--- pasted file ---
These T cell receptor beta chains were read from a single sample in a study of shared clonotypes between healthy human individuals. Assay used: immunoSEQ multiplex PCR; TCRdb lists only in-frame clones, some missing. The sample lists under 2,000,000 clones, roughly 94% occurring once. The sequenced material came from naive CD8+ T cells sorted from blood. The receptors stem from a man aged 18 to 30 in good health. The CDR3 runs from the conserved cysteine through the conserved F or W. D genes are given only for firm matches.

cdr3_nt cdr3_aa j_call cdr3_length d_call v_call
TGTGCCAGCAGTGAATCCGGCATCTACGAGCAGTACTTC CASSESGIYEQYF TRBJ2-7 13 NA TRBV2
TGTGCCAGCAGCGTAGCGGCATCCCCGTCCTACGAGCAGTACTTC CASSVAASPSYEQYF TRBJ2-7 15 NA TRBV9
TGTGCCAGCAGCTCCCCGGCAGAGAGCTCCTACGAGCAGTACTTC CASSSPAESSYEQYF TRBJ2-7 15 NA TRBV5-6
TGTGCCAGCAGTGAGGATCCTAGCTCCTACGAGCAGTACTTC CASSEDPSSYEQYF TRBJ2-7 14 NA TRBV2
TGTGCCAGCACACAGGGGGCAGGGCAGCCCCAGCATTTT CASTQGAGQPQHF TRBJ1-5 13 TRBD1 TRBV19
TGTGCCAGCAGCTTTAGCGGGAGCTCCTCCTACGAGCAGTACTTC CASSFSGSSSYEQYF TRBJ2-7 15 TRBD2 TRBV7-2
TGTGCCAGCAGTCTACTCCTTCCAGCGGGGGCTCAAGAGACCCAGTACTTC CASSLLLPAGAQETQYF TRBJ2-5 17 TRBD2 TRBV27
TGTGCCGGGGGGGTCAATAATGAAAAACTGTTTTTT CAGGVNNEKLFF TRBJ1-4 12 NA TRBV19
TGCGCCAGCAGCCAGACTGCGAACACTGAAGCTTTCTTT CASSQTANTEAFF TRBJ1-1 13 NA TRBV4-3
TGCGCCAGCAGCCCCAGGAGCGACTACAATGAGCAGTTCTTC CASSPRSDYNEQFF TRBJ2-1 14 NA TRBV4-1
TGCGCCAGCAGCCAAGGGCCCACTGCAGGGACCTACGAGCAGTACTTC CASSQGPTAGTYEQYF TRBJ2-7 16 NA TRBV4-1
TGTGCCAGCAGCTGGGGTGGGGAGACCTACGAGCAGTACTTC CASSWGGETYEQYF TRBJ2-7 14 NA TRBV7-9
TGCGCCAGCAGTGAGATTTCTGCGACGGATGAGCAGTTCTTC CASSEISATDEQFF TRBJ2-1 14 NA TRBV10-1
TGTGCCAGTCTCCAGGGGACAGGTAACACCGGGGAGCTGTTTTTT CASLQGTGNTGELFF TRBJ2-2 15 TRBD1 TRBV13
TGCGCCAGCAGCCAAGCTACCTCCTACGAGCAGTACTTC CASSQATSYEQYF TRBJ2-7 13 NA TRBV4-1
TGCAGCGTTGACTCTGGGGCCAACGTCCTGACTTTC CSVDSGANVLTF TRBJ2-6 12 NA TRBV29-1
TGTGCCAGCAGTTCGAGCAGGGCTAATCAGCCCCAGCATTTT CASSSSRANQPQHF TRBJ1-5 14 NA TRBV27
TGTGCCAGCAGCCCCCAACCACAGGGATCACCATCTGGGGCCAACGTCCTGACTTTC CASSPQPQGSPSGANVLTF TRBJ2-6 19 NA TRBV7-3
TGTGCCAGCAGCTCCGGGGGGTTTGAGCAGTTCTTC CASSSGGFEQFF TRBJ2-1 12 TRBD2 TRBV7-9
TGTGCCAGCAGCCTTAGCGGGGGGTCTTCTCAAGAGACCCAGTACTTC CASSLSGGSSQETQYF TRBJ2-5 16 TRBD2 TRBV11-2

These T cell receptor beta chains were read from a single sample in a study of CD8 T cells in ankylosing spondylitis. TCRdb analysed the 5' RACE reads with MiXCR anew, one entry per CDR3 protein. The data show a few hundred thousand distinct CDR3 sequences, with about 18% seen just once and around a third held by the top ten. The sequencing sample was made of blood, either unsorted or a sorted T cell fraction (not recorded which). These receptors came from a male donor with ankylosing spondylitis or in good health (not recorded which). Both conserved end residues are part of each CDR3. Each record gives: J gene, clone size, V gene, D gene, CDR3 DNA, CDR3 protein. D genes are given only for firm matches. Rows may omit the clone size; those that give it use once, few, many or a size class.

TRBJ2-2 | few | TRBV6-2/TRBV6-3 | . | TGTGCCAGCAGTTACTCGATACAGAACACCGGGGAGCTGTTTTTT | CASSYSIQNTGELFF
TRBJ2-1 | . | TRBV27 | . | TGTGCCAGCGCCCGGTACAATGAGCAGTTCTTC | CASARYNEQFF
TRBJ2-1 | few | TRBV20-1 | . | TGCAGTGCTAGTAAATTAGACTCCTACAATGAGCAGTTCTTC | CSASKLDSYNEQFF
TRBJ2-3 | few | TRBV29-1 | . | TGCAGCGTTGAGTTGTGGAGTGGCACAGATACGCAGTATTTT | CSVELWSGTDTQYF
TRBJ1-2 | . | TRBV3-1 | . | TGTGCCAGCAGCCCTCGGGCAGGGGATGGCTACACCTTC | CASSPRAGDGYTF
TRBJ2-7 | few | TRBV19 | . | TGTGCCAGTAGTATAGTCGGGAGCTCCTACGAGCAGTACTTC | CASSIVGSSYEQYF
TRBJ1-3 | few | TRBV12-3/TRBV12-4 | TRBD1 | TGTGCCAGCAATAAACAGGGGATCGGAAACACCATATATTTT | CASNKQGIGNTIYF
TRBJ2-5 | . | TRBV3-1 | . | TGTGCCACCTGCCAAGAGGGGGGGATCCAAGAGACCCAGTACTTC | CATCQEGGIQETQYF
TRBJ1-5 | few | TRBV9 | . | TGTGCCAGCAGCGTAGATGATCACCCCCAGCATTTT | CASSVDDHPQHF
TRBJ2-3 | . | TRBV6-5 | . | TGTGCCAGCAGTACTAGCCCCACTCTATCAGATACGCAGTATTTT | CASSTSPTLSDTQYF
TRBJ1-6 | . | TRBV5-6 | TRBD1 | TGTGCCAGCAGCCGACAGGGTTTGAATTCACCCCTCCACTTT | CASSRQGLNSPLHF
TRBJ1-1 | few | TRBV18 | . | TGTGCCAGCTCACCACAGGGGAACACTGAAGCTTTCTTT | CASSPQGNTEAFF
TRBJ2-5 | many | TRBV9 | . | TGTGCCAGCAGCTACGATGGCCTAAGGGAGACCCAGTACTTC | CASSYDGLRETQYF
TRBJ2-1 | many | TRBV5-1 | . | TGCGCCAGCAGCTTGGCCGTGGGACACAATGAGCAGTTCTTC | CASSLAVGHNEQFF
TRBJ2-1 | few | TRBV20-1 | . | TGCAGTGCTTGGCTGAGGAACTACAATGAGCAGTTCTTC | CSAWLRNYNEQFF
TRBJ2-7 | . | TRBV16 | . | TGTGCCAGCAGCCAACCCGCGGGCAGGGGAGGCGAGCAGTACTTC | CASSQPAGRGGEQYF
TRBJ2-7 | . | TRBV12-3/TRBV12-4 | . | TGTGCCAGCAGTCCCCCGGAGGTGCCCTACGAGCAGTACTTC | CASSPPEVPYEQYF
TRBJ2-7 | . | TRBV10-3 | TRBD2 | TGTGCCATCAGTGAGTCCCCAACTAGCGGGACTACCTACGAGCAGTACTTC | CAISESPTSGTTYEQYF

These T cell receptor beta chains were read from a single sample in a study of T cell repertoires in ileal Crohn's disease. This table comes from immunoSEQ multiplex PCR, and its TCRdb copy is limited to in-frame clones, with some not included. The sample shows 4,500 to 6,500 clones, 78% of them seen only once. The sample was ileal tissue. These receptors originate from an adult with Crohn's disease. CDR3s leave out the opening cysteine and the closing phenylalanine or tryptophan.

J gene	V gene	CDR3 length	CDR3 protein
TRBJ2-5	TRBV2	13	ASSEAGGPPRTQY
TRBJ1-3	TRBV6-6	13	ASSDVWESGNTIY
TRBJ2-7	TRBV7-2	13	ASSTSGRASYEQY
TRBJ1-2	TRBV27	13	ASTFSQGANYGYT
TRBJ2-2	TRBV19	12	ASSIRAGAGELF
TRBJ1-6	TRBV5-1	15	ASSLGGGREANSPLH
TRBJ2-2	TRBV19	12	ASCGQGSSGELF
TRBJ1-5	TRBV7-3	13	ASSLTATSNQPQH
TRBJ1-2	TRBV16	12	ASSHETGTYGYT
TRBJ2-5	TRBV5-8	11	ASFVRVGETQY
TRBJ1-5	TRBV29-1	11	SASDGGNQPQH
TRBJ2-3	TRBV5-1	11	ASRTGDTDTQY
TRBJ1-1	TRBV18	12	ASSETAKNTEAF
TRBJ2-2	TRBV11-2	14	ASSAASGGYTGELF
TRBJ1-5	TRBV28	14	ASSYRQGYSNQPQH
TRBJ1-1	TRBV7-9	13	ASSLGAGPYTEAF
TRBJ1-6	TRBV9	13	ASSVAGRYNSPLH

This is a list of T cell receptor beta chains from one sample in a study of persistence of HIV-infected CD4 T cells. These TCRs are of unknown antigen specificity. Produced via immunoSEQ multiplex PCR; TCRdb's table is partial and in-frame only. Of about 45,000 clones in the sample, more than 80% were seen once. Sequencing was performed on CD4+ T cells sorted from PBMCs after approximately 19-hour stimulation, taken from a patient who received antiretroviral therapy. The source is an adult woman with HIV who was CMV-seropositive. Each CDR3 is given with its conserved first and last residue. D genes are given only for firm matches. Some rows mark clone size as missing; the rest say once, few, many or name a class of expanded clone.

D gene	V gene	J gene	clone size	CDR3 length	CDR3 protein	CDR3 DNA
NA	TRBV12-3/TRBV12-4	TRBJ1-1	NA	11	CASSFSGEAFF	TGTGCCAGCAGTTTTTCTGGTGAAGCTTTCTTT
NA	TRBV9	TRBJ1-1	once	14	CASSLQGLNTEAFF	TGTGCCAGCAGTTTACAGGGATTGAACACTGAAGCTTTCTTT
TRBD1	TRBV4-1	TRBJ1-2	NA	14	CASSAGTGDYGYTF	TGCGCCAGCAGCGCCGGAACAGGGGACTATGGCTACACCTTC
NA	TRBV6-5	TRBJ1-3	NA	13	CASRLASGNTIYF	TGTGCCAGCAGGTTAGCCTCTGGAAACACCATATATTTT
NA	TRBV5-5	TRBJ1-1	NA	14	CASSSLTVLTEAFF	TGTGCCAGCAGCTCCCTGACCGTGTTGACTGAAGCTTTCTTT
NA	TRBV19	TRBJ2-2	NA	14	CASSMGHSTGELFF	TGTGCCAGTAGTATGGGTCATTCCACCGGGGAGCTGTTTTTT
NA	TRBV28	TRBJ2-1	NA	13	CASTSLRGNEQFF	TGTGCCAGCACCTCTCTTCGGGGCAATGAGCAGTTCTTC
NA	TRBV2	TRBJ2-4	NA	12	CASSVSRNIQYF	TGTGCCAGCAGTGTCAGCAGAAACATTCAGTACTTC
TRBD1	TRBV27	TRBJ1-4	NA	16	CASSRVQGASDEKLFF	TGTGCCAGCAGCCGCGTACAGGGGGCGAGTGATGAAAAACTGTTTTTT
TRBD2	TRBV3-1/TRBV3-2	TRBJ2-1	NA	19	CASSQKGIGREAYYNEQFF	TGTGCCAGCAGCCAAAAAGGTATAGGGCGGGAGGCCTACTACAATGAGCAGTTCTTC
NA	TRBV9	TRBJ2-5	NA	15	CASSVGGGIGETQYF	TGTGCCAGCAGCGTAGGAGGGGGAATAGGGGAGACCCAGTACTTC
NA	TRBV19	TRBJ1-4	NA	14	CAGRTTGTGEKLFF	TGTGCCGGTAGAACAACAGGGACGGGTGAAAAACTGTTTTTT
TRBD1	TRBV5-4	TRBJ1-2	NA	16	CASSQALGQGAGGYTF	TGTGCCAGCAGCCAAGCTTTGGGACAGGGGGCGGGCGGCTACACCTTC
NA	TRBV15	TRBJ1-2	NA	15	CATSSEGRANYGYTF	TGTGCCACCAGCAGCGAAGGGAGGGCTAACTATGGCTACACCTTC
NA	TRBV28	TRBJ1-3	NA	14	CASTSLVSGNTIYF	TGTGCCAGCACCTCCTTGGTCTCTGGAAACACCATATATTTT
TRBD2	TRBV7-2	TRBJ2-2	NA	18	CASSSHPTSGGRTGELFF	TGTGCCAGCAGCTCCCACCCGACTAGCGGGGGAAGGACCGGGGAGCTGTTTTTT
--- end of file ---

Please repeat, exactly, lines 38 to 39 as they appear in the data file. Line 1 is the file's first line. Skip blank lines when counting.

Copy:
TRBJ2-1 | few | TRBV20-1 | . | TGCAGTGCTTGGCTGAGGAACTACAATGAGCAGTTCTTC | CSAWLRNYNEQFF
TRBJ2-7 | . | TRBV16 | . | TGTGCCAGCAGCCAACCCGCGGGCAGGGGAGGCGAGCAGTACTTC | CASSQPAGRGGEQYF